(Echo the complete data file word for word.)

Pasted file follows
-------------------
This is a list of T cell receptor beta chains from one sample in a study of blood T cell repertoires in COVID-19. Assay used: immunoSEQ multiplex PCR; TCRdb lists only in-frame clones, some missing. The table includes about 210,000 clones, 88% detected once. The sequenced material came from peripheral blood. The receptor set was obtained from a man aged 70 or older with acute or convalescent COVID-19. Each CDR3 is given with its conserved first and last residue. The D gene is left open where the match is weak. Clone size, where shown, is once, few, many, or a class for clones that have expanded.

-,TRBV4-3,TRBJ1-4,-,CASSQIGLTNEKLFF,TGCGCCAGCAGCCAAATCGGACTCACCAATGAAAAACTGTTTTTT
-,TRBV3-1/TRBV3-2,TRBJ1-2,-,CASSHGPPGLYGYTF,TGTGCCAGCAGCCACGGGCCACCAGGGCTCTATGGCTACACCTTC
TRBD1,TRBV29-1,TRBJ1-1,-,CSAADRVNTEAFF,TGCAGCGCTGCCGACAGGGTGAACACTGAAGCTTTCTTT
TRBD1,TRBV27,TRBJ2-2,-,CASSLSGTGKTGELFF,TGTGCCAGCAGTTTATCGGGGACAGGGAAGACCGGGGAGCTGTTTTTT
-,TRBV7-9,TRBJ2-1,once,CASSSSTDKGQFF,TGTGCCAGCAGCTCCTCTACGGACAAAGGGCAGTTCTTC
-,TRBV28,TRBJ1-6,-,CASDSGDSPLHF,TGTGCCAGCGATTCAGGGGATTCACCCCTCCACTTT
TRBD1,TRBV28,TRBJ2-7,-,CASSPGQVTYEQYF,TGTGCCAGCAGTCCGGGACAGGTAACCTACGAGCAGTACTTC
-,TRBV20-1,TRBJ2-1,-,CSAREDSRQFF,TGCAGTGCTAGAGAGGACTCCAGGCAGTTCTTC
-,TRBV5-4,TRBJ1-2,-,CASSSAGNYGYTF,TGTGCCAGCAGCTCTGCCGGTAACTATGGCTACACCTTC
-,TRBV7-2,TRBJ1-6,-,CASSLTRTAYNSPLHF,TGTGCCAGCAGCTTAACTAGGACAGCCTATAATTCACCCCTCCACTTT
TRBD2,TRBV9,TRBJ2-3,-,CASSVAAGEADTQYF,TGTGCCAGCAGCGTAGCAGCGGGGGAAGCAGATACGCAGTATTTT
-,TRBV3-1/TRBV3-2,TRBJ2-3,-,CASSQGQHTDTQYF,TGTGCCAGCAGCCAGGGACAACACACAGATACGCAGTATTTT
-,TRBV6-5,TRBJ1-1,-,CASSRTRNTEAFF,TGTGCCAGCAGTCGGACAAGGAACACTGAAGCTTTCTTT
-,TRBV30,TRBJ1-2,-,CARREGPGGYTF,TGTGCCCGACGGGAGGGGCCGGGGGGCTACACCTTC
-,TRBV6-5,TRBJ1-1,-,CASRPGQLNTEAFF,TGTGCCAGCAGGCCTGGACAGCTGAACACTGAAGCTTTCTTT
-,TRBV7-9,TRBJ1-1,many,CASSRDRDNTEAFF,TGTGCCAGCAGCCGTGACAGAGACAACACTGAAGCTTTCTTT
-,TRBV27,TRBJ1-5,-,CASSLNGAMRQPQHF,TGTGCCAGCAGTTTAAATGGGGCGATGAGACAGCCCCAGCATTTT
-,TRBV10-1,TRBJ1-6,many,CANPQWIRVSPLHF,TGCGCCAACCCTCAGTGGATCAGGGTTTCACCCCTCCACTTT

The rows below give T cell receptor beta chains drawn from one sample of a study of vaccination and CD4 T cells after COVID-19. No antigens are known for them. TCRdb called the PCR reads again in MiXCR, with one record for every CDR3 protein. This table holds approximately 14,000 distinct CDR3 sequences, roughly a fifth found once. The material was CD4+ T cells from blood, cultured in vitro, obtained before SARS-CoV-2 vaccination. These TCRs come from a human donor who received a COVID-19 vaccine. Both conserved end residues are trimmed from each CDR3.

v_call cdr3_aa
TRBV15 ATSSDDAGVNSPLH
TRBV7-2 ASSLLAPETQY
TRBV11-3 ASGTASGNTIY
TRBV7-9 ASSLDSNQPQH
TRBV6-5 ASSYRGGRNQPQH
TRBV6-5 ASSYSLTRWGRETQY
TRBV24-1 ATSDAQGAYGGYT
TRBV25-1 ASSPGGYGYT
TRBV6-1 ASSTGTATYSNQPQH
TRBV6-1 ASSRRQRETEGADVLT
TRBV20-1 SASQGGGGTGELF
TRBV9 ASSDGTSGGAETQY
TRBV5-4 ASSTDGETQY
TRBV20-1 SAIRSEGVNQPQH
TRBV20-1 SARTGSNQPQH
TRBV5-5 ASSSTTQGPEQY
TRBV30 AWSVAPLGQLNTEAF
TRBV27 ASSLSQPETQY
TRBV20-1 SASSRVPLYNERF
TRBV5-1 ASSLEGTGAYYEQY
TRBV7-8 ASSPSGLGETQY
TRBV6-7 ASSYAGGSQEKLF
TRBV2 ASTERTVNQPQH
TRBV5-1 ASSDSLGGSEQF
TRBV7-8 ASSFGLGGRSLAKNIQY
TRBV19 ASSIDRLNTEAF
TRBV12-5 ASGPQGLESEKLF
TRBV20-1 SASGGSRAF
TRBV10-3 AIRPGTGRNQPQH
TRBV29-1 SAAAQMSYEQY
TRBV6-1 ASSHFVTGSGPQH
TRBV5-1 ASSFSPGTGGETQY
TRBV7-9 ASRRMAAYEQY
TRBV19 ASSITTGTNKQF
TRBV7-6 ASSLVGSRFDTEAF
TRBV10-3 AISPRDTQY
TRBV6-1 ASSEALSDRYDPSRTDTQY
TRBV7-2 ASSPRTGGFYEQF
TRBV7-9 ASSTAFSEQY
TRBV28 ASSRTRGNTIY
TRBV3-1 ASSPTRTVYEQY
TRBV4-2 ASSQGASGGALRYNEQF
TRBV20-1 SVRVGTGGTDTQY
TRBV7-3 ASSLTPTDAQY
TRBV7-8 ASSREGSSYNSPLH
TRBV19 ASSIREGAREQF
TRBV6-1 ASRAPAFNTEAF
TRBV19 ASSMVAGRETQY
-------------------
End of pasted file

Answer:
This is a list of T cell receptor beta chains from one sample in a study of blood T cell repertoires in COVID-19. Assay used: immunoSEQ multiplex PCR; TCRdb lists only in-frame clones, some missing. The table includes about 210,000 clones, 88% detected once. The sequenced material came from peripheral blood. The receptor set was obtained from a man aged 70 or older with acute or convalescent COVID-19. Each CDR3 is given with its conserved first and last residue. The D gene is left open where the match is weak. Clone size, where shown, is once, few, many, or a class for clones that have expanded.

-,TRBV4-3,TRBJ1-4,-,CASSQIGLTNEKLFF,TGCGCCAGCAGCCAAATCGGACTCACCAATGAAAAACTGTTTTTT
-,TRBV3-1/TRBV3-2,TRBJ1-2,-,CASSHGPPGLYGYTF,TGTGCCAGCAGCCACGGGCCACCAGGGCTCTATGGCTACACCTTC
TRBD1,TRBV29-1,TRBJ1-1,-,CSAADRVNTEAFF,TGCAGCGCTGCCGACAGGGTGAACACTGAAGCTTTCTTT
TRBD1,TRBV27,TRBJ2-2,-,CASSLSGTGKTGELFF,TGTGCCAGCAGTTTATCGGGGACAGGGAAGACCGGGGAGCTGTTTTTT
-,TRBV7-9,TRBJ2-1,once,CASSSSTDKGQFF,TGTGCCAGCAGCTCCTCTACGGACAAAGGGCAGTTCTTC
-,TRBV28,TRBJ1-6,-,CASDSGDSPLHF,TGTGCCAGCGATTCAGGGGATTCACCCCTCCACTTT
TRBD1,TRBV28,TRBJ2-7,-,CASSPGQVTYEQYF,TGTGCCAGCAGTCCGGGACAGGTAACCTACGAGCAGTACTTC
-,TRBV20-1,TRBJ2-1,-,CSAREDSRQFF,TGCAGTGCTAGAGAGGACTCCAGGCAGTTCTTC
-,TRBV5-4,TRBJ1-2,-,CASSSAGNYGYTF,TGTGCCAGCAGCTCTGCCGGTAACTATGGCTACACCTTC
-,TRBV7-2,TRBJ1-6,-,CASSLTRTAYNSPLHF,TGTGCCAGCAGCTTAACTAGGACAGCCTATAATTCACCCCTCCACTTT
TRBD2,TRBV9,TRBJ2-3,-,CASSVAAGEADTQYF,TGTGCCAGCAGCGTAGCAGCGGGGGAAGCAGATACGCAGTATTTT
-,TRBV3-1/TRBV3-2,TRBJ2-3,-,CASSQGQHTDTQYF,TGTGCCAGCAGCCAGGGACAACACACAGATACGCAGTATTTT
-,TRBV6-5,TRBJ1-1,-,CASSRTRNTEAFF,TGTGCCAGCAGTCGGACAAGGAACACTGAAGCTTTCTTT
-,TRBV30,TRBJ1-2,-,CARREGPGGYTF,TGTGCCCGACGGGAGGGGCCGGGGGGCTACACCTTC
-,TRBV6-5,TRBJ1-1,-,CASRPGQLNTEAFF,TGTGCCAGCAGGCCTGGACAGCTGAACACTGAAGCTTTCTTT
-,TRBV7-9,TRBJ1-1,many,CASSRDRDNTEAFF,TGTGCCAGCAGCCGTGACAGAGACAACACTGAAGCTTTCTTT
-,TRBV27,TRBJ1-5,-,CASSLNGAMRQPQHF,TGTGCCAGCAGTTTAAATGGGGCGATGAGACAGCCCCAGCATTTT
-,TRBV10-1,TRBJ1-6,many,CANPQWIRVSPLHF,TGCGCCAACCCTCAGTGGATCAGGGTTTCACCCCTCCACTTT

The rows below give T cell receptor beta chains drawn from one sample of a study of vaccination and CD4 T cells after COVID-19. No antigens are known for them. TCRdb called the PCR reads again in MiXCR, with one record for every CDR3 protein. This table holds approximately 14,000 distinct CDR3 sequences, roughly a fifth found once. The material was CD4+ T cells from blood, cultured in vitro, obtained before SARS-CoV-2 vaccination. These TCRs come from a human donor who received a COVID-19 vaccine. Both conserved end residues are trimmed from each CDR3.

v_call cdr3_aa
TRBV15 ATSSDDAGVNSPLH
TRBV7-2 ASSLLAPETQY
TRBV11-3 ASGTASGNTIY
TRBV7-9 ASSLDSNQPQH
TRBV6-5 ASSYRGGRNQPQH
TRBV6-5 ASSYSLTRWGRETQY
TRBV24-1 ATSDAQGAYGGYT
TRBV25-1 ASSPGGYGYT
TRBV6-1 ASSTGTATYSNQPQH
TRBV6-1 ASSRRQRETEGADVLT
TRBV20-1 SASQGGGGTGELF
TRBV9 ASSDGTSGGAETQY
TRBV5-4 ASSTDGETQY
TRBV20-1 SAIRSEGVNQPQH
TRBV20-1 SARTGSNQPQH
TRBV5-5 ASSSTTQGPEQY
TRBV30 AWSVAPLGQLNTEAF
TRBV27 ASSLSQPETQY
TRBV20-1 SASSRVPLYNERF
TRBV5-1 ASSLEGTGAYYEQY
TRBV7-8 ASSPSGLGETQY
TRBV6-7 ASSYAGGSQEKLF
TRBV2 ASTERTVNQPQH
TRBV5-1 ASSDSLGGSEQF
TRBV7-8 ASSFGLGGRSLAKNIQY
TRBV19 ASSIDRLNTEAF
TRBV12-5 ASGPQGLESEKLF
TRBV20-1 SASGGSRAF
TRBV10-3 AIRPGTGRNQPQH
TRBV29-1 SAAAQMSYEQY
TRBV6-1 ASSHFVTGSGPQH
TRBV5-1 ASSFSPGTGGETQY
TRBV7-9 ASRRMAAYEQY
TRBV19 ASSITTGTNKQF
TRBV7-6 ASSLVGSRFDTEAF
TRBV10-3 AISPRDTQY
TRBV6-1 ASSEALSDRYDPSRTDTQY
TRBV7-2 ASSPRTGGFYEQF
TRBV7-9 ASSTAFSEQY
TRBV28 ASSRTRGNTIY
TRBV3-1 ASSPTRTVYEQY
TRBV4-2 ASSQGASGGALRYNEQF
TRBV20-1 SVRVGTGGTDTQY
TRBV7-3 ASSLTPTDAQY
TRBV7-8 ASSREGSSYNSPLH
TRBV19 ASSIREGAREQF
TRBV6-1 ASRAPAFNTEAF
TRBV19 ASSMVAGRETQY